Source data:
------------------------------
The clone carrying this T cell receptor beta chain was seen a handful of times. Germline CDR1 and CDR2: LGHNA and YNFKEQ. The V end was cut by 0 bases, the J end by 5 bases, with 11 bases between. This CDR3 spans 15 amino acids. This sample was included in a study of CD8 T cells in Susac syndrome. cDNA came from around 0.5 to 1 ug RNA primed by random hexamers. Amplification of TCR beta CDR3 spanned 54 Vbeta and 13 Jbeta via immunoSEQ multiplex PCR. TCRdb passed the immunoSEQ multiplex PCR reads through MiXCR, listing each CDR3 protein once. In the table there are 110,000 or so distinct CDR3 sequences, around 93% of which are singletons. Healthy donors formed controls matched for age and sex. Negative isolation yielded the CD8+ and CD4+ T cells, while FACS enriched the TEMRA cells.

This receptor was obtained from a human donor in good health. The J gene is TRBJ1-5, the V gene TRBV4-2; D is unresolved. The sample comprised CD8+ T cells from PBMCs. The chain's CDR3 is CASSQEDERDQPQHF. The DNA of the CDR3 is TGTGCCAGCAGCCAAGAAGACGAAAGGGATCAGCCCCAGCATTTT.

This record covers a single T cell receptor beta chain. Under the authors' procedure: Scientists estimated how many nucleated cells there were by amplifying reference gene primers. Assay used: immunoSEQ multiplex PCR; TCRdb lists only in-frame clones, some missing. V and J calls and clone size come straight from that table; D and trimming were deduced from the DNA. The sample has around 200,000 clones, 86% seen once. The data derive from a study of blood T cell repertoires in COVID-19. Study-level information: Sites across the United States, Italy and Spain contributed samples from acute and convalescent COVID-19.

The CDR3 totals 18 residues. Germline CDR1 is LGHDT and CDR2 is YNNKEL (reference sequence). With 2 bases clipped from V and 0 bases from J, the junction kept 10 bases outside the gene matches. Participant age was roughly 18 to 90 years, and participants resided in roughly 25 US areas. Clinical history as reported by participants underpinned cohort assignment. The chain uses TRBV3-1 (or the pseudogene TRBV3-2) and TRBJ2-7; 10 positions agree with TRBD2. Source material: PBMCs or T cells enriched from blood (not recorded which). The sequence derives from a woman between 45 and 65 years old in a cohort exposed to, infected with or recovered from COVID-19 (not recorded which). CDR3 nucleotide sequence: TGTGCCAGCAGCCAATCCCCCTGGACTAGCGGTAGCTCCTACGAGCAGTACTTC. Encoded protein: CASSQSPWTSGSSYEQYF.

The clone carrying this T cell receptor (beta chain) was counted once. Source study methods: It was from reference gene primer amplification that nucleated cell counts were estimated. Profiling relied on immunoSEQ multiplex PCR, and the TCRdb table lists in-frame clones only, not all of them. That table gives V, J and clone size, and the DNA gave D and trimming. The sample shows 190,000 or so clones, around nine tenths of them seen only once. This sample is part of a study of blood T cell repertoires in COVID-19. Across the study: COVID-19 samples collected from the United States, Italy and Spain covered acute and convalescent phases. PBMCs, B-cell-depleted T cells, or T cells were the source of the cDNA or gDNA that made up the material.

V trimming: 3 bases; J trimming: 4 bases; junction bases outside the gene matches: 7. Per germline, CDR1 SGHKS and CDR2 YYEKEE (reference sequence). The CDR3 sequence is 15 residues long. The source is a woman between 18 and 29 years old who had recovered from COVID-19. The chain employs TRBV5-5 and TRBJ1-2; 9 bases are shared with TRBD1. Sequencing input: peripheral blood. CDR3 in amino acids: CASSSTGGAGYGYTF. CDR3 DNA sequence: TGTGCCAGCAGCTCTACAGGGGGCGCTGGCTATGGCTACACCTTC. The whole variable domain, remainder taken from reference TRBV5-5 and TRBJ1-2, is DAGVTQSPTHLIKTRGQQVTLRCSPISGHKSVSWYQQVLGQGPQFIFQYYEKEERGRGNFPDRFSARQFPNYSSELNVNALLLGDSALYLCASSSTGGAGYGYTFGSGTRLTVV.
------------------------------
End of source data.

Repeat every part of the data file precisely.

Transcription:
The clone carrying this T cell receptor beta chain was seen a handful of times. Germline CDR1 and CDR2: LGHNA and YNFKEQ. The V end was cut by 0 bases, the J end by 5 bases, with 11 bases between. This CDR3 spans 15 amino acids. This sample was included in a study of CD8 T cells in Susac syndrome. cDNA came from around 0.5 to 1 ug RNA primed by random hexamers. Amplification of TCR beta CDR3 spanned 54 Vbeta and 13 Jbeta via immunoSEQ multiplex PCR. TCRdb passed the immunoSEQ multiplex PCR reads through MiXCR, listing each CDR3 protein once. In the table there are 110,000 or so distinct CDR3 sequences, around 93% of which are singletons. Healthy donors formed controls matched for age and sex. Negative isolation yielded the CD8+ and CD4+ T cells, while FACS enriched the TEMRA cells.

This receptor was obtained from a human donor in good health. The J gene is TRBJ1-5, the V gene TRBV4-2; D is unresolved. The sample comprised CD8+ T cells from PBMCs. The chain's CDR3 is CASSQEDERDQPQHF. The DNA of the CDR3 is TGTGCCAGCAGCCAAGAAGACGAAAGGGATCAGCCCCAGCATTTT.

This record covers a single T cell receptor beta chain. Under the authors' procedure: Scientists estimated how many nucleated cells there were by amplifying reference gene primers. Assay used: immunoSEQ multiplex PCR; TCRdb lists only in-frame clones, some missing. V and J calls and clone size come straight from that table; D and trimming were deduced from the DNA. The sample has around 200,000 clones, 86% seen once. The data derive from a study of blood T cell repertoires in COVID-19. Study-level information: Sites across the United States, Italy and Spain contributed samples from acute and convalescent COVID-19.

The CDR3 totals 18 residues. Germline CDR1 is LGHDT and CDR2 is YNNKEL (reference sequence). With 2 bases clipped from V and 0 bases from J, the junction kept 10 bases outside the gene matches. Participant age was roughly 18 to 90 years, and participants resided in roughly 25 US areas. Clinical history as reported by participants underpinned cohort assignment. The chain uses TRBV3-1 (or the pseudogene TRBV3-2) and TRBJ2-7; 10 positions agree with TRBD2. Source material: PBMCs or T cells enriched from blood (not recorded which). The sequence derives from a woman between 45 and 65 years old in a cohort exposed to, infected with or recovered from COVID-19 (not recorded which). CDR3 nucleotide sequence: TGTGCCAGCAGCCAATCCCCCTGGACTAGCGGTAGCTCCTACGAGCAGTACTTC. Encoded protein: CASSQSPWTSGSSYEQYF.

The clone carrying this T cell receptor (beta chain) was counted once. Source study methods: It was from reference gene primer amplification that nucleated cell counts were estimated. Profiling relied on immunoSEQ multiplex PCR, and the TCRdb table lists in-frame clones only, not all of them. That table gives V, J and clone size, and the DNA gave D and trimming. The sample shows 190,000 or so clones, around nine tenths of them seen only once. This sample is part of a study of blood T cell repertoires in COVID-19. Across the study: COVID-19 samples collected from the United States, Italy and Spain covered acute and convalescent phases. PBMCs, B-cell-depleted T cells, or T cells were the source of the cDNA or gDNA that made up the material.

V trimming: 3 bases; J trimming: 4 bases; junction bases outside the gene matches: 7. Per germline, CDR1 SGHKS and CDR2 YYEKEE (reference sequence). The CDR3 sequence is 15 residues long. The source is a woman between 18 and 29 years old who had recovered from COVID-19. The chain employs TRBV5-5 and TRBJ1-2; 9 bases are shared with TRBD1. Sequencing input: peripheral blood. CDR3 in amino acids: CASSSTGGAGYGYTF. CDR3 DNA sequence: TGTGCCAGCAGCTCTACAGGGGGCGCTGGCTATGGCTACACCTTC. The whole variable domain, remainder taken from reference TRBV5-5 and TRBJ1-2, is DAGVTQSPTHLIKTRGQQVTLRCSPISGHKSVSWYQQVLGQGPQFIFQYYEKEERGRGNFPDRFSARQFPNYSSELNVNALLLGDSALYLCASSSTGGAGYGYTFGSGTRLTVV.